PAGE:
The next table will take the ‘Annual Cost of Ownership per Space’ and give an hourly cost per type of room. We divide the Annual Cost of Ownership per Space by 2500.
|Type of Space||Annual Cost||Per Hour Cost (divide Annual Cost by 2500)|
|Sanctuary||$ 412,360||$ 165.00 (rounded)|
|Classroom #1||$ 95,160||$ 38.00 (rounded)|
|Kitchen||$ 190,320||$ 76.00 (rounded)|
|Classroom #2||$ 95,160||$ 38.00 (rounded)|
This would conclude figuring out a fee schedule as you see in the above table. The fee schedule is directly tied to the church’s operation instead of a gut feeling. Now we will move on to explaining how these room usage fees help show donors how their donations were spent.
Using Room Usage Fees To Accurately Depict Donations Spent
What else can a fee schedule help with? It can help the church draft the true cost of their missions such as children’s ministry and accurately reflect them in annual reports.
Churches, so many times, show money spent on the biggest expense of the church which is operations and salaries. Unfortunately, this doesn’t paint the church in the best light when operations and salaries make up +75% of the donated monies as seen in the first pie chart below. While operations and salaries are important, if it’s not correctly illustrated they can be misleading. In other words, a fee schedule based on facts will paint a more honest picture.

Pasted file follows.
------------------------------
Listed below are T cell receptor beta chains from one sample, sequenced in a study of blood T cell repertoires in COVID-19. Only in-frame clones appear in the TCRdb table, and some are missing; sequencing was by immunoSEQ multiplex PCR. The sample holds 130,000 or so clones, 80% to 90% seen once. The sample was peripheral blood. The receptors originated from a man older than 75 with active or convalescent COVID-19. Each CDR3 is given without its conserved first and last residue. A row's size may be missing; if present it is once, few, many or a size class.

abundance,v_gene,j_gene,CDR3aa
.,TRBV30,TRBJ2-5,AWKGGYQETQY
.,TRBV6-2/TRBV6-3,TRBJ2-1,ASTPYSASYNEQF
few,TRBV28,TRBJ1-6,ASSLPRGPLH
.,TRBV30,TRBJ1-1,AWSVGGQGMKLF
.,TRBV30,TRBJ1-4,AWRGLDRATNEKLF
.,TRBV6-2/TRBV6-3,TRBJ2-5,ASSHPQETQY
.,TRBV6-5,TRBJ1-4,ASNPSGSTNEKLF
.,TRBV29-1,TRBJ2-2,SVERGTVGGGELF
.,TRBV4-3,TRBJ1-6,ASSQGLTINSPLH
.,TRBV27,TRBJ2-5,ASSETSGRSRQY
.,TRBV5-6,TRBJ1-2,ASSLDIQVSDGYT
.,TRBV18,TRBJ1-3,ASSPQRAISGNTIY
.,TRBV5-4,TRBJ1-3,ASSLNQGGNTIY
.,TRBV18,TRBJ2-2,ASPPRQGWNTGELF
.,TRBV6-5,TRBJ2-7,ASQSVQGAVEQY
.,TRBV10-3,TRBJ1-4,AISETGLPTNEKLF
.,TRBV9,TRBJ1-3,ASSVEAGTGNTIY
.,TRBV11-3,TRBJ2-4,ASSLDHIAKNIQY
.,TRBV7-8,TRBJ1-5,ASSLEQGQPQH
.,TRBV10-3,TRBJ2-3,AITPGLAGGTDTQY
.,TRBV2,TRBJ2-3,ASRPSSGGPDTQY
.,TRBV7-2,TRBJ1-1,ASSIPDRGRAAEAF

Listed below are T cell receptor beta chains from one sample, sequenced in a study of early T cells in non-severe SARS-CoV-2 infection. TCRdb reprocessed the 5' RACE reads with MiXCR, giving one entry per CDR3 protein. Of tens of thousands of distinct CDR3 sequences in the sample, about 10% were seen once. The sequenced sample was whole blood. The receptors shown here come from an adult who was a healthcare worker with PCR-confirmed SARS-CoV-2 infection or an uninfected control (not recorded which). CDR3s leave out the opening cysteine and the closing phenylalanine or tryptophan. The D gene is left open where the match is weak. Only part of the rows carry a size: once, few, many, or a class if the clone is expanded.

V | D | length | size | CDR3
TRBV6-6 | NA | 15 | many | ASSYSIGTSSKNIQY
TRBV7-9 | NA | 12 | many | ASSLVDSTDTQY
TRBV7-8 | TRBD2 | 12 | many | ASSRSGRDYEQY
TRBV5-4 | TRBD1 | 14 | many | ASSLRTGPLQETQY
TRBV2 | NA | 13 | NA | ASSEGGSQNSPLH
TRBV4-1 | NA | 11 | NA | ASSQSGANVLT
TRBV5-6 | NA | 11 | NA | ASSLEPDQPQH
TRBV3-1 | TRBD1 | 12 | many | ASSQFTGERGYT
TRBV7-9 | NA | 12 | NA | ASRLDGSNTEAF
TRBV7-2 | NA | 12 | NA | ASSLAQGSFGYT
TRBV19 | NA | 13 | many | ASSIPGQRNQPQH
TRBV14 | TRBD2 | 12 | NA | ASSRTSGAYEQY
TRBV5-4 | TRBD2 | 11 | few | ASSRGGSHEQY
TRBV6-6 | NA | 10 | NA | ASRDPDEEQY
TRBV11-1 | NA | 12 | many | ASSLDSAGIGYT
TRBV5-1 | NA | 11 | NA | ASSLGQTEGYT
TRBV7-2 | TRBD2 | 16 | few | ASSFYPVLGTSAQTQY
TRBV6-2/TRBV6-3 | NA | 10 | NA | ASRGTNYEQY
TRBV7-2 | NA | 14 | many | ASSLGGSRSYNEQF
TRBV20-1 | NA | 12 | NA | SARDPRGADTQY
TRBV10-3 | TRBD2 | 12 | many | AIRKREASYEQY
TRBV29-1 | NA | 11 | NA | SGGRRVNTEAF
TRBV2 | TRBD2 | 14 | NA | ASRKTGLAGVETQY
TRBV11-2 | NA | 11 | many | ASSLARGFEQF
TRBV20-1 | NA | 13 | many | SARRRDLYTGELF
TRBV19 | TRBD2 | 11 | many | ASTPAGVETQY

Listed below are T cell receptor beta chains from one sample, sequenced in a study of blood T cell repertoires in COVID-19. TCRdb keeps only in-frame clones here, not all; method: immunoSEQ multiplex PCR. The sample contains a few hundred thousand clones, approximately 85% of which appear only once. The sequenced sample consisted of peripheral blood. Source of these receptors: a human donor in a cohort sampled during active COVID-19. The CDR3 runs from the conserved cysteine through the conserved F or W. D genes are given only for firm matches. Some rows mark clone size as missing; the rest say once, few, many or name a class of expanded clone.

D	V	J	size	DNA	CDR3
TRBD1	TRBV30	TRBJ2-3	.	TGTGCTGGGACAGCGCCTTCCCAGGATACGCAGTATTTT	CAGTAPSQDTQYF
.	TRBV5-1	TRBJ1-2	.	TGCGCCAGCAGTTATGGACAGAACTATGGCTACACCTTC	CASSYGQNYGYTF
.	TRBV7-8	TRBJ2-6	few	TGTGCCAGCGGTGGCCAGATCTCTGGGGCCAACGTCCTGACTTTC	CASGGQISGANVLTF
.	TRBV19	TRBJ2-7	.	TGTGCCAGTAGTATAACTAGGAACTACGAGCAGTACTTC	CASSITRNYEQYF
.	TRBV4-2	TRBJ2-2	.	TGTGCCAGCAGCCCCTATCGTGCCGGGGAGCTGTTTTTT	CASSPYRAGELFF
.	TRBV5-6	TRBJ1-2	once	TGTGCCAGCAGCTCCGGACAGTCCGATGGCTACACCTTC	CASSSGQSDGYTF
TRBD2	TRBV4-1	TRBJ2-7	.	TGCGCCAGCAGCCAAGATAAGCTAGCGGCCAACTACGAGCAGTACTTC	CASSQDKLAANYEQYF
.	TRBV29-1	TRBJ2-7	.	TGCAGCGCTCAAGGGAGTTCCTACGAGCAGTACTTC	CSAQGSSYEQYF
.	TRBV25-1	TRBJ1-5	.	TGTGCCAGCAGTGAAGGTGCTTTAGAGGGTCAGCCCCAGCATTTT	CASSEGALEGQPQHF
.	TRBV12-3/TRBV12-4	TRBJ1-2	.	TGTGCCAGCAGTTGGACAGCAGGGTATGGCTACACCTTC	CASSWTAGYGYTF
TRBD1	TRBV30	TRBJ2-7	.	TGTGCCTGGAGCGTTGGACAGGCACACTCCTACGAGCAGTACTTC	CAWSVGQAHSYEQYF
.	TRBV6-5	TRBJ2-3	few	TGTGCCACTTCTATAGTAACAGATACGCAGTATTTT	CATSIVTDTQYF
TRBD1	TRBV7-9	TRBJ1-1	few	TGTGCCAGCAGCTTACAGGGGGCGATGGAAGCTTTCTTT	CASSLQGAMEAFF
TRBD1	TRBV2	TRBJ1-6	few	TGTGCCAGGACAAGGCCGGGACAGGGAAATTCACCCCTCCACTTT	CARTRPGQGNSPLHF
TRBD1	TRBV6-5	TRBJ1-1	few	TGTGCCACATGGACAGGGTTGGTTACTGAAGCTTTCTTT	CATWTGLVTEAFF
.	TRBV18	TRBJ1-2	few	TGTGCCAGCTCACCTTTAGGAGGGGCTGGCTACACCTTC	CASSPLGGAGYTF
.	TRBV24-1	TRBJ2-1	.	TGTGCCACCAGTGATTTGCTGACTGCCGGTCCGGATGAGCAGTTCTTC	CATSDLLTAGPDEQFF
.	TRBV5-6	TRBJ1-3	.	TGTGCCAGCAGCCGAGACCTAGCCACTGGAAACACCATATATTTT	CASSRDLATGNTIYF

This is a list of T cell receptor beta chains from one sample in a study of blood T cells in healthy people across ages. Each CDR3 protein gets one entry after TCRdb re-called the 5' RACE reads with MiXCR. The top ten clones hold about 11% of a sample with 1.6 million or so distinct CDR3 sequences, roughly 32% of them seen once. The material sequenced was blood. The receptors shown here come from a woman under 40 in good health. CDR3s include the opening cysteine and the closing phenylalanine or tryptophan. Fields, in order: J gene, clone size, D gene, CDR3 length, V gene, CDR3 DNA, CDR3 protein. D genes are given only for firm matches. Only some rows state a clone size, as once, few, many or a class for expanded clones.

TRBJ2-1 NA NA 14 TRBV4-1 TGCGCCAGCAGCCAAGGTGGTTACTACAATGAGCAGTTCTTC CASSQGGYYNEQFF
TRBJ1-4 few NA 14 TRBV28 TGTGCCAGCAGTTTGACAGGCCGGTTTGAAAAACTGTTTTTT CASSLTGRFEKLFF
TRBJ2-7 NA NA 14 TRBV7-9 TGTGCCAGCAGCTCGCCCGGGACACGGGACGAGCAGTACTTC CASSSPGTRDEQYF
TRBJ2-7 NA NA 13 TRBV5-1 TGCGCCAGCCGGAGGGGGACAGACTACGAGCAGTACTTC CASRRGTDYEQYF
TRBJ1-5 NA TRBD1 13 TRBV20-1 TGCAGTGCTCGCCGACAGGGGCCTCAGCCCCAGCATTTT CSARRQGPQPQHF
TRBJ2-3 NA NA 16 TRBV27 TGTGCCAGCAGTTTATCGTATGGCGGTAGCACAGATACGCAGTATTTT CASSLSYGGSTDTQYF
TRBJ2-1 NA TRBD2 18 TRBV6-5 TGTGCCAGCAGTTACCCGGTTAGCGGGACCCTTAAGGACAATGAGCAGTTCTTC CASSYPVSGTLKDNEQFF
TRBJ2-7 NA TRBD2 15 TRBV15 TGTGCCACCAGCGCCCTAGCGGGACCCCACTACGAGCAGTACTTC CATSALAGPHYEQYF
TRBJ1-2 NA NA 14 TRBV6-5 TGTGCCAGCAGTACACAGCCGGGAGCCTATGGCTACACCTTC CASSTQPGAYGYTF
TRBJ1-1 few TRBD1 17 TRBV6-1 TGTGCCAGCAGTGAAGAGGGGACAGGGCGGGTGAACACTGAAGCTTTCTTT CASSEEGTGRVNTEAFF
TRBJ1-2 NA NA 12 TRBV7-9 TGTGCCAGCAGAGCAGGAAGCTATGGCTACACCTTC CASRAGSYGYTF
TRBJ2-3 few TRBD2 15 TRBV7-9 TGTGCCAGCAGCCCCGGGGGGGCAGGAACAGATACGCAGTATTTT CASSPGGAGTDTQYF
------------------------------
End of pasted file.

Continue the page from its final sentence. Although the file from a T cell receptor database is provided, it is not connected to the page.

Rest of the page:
So how can the fee schedule help with the true cost?
By knowing the true cost we can fairly and accurately represent what the church building contributes to the children’s program or other ministry work when they use the building. Let’s say the church initially represented in their annual report that they spent $30,000 on the children’s ministry and $120,000 on church operations. This is before determining the fee schedule. It would look like the graph below, where church operations take up 80% of the pie.